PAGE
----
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Goldman Sachs have downgraded their South African Rand forecasts, saying the "high octane" phase of the post-Covid recovery has now passed.
The Wall Street bank says the Rand remains highly dependent on the global investor mood, which bestows it a 'high beta' status.
'High beta' is investor parlance for an asset that has a strong positive correlation to global investor sentiment which is typically reflected via the performance of the S&P 500 index.
"Our empirical work consistently labels the Rand as one of Emerging Market FX’s most volatile and highest ‘beta’ currencies," says a currency briefing from Goldman Sachs.
The South African currency's recent sessions have underscored this point say analysts: after outperforming its Emerging Market FX peers in striking fashion at the end of August and in early September, this week the Rand has been one of EM FX’s worst-performing currencies.
"Over the medium run, we think the Rand’s high beta is more likely than not to be a tailwind rather than a headwind, given the potential window of opportunity for cyclical assets globally," says Goldman Sachs.
Indeed economists at the bank are of the view that the global economic expansion can continue, underscored by improved vaccination coverage and ongoing central bank support.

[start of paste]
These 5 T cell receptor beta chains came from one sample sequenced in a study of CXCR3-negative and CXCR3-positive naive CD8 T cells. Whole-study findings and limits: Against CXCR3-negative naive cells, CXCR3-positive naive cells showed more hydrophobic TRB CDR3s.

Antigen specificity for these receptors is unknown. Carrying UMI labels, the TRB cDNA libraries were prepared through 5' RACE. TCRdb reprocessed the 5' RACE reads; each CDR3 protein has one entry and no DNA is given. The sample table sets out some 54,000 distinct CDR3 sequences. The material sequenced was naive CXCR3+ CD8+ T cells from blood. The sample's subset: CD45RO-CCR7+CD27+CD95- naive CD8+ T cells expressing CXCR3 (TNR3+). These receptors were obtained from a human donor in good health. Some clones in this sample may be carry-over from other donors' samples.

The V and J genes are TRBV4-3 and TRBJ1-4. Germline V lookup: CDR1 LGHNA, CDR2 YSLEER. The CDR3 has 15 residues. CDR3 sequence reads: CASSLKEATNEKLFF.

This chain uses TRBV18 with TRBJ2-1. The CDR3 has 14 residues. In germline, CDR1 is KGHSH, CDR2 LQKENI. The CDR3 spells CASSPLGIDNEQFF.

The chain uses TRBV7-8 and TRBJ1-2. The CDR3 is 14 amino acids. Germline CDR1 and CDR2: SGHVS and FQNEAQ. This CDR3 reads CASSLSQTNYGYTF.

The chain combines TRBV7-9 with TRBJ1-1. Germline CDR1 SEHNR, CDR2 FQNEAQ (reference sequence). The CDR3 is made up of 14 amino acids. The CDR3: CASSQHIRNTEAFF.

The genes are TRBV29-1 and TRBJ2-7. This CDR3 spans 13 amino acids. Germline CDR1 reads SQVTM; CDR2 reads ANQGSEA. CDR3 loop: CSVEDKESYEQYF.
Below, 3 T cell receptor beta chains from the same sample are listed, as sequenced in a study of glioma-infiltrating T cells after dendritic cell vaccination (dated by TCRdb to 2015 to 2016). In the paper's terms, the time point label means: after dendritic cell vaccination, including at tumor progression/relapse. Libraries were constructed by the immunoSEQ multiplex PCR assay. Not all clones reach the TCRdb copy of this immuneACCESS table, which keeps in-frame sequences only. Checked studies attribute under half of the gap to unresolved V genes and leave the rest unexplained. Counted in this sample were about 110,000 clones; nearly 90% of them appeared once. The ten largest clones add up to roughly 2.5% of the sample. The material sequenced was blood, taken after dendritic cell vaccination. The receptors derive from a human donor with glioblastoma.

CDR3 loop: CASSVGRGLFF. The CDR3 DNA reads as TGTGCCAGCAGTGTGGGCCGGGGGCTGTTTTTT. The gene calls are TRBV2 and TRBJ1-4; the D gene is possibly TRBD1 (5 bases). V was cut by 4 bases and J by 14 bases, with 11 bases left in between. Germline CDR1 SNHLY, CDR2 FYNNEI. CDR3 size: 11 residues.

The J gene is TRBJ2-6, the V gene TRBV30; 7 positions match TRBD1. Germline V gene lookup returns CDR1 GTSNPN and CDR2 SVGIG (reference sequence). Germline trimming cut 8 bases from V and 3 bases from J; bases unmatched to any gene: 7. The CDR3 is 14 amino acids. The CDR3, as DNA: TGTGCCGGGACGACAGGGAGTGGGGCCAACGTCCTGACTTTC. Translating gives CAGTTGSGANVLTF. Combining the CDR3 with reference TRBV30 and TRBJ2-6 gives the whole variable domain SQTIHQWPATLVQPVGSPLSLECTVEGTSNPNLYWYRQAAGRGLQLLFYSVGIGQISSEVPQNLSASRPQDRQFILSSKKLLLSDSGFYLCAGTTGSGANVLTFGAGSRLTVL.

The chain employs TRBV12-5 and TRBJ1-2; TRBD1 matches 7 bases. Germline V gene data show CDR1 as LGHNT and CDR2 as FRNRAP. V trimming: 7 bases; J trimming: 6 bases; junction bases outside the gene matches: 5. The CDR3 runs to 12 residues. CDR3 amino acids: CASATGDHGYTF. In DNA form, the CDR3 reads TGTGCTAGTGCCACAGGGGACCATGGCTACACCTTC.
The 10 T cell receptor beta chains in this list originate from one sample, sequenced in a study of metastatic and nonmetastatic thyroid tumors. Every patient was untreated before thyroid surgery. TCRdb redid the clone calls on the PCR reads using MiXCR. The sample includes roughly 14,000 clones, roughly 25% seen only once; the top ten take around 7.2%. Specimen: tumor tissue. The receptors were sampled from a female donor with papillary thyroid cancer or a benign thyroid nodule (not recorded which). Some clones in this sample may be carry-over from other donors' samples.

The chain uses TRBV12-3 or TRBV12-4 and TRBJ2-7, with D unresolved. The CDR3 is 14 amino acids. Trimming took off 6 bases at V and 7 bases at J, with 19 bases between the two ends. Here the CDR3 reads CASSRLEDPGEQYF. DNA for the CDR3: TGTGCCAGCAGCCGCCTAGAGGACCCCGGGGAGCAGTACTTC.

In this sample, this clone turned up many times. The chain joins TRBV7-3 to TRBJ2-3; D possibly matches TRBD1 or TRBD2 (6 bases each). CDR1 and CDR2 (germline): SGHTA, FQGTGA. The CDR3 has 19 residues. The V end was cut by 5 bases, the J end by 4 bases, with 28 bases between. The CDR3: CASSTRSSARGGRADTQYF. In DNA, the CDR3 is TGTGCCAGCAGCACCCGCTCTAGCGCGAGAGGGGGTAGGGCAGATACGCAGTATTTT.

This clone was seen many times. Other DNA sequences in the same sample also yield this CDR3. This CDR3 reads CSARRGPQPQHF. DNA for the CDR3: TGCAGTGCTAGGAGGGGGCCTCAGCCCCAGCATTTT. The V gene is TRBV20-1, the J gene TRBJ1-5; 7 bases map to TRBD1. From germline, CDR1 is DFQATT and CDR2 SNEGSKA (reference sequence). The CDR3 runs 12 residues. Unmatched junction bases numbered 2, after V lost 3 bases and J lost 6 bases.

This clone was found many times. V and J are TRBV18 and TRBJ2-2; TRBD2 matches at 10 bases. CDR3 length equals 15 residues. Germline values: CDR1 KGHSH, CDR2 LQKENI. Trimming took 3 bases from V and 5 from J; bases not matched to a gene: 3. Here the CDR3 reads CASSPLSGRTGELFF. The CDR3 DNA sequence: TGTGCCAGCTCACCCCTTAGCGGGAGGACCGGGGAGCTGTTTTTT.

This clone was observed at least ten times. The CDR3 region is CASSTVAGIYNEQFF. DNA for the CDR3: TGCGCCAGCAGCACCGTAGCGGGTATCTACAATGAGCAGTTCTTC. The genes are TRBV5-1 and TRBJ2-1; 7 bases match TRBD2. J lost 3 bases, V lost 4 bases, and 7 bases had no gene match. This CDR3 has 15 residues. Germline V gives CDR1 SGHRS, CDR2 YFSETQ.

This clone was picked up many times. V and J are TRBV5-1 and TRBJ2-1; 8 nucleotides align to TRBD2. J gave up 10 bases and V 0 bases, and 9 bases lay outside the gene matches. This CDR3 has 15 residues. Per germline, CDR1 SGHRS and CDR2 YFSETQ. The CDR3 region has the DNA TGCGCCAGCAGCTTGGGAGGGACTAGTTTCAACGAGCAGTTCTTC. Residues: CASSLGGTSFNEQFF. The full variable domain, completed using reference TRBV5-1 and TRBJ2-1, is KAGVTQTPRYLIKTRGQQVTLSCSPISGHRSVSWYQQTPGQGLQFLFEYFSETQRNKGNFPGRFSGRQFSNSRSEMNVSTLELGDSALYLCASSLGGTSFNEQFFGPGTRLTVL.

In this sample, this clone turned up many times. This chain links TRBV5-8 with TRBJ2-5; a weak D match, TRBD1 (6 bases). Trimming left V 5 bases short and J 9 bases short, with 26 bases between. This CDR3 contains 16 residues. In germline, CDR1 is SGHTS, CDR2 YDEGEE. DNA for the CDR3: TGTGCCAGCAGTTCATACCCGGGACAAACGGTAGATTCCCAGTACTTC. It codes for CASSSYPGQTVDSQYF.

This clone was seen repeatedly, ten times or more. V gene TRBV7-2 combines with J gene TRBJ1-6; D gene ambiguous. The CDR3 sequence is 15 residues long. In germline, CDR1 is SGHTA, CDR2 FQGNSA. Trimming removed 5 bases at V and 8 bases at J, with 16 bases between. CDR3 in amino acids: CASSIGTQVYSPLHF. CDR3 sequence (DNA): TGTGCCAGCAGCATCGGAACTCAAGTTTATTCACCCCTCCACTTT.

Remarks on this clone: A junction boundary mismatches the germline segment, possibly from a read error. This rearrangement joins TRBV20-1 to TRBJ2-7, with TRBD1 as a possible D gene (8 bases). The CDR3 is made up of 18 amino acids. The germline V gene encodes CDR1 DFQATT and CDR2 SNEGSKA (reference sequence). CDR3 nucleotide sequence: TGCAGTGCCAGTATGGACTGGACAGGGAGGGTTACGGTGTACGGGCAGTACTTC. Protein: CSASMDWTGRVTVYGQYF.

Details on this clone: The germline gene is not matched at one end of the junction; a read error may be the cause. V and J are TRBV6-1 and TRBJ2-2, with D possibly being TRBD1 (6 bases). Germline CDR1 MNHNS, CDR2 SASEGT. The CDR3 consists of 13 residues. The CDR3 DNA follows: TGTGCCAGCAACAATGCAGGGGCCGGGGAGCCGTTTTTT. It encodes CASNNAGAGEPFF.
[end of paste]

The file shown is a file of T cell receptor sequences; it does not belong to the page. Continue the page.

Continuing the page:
This would prove to be an obvious tailwind for Emerging Market currencies in general, and the Rand in particular.
And domestically, there are some supportive drivers to consider says Goldman Sachs.
They cite falling covid cases, a fourth consecutive quarter of significant current account surplus (their economists expect external balances to remain positive into 2023), and a strong second quarter GDP growth number that may take some of the pressure off of South Africa’s fiscal balances.
But the rub for Emerging Market currencies is that the easy gains might now be in the past.
"With the highest-octane phase of the global recovery in the rear-view mirror and the potential for a bumpier global market outlook ahead, we have argued that EM FX investors should aim to prioritise carry just as much as pure cyclical sensitivity," says Goldman Sachs.
Analysts warn that the Federal Reserve's policy on ending quantitative easing over coming months might inject "significant volatility" into the Emerging Market FX outlook which could make for a period of underperformance.
As a result Goldman Sachs raise their 3-month Dollar-Rand forecast to 13.75, from 13.25 previously.
They say those investors looking for exposure to Emerging Market currencies could be better served by Russia's Ruble.